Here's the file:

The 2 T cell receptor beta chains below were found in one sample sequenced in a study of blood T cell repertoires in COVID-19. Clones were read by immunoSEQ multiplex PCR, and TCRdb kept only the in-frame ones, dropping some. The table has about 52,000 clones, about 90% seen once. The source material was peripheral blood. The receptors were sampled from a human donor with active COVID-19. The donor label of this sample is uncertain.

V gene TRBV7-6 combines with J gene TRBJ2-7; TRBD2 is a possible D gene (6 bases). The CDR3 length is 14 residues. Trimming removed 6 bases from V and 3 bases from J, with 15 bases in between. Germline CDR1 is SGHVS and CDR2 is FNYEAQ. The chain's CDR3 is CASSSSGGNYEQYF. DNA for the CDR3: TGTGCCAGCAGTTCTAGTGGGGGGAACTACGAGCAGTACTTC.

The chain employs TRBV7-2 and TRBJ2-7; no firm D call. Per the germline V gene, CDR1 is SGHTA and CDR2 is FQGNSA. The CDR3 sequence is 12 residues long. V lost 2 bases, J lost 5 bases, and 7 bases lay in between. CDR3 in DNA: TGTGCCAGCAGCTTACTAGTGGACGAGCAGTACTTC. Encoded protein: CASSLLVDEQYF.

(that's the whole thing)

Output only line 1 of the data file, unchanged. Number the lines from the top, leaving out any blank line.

The 2 T cell receptor beta chains below were found in one sample sequenced in a study of blood T cell repertoires in COVID-19. Clones were read by immunoSEQ multiplex PCR, and TCRdb kept only the in-frame ones, dropping some. The table has about 52,000 clones, about 90% seen once. The source material was peripheral blood. The receptors were sampled from a human donor with active COVID-19. The donor label of this sample is uncertain.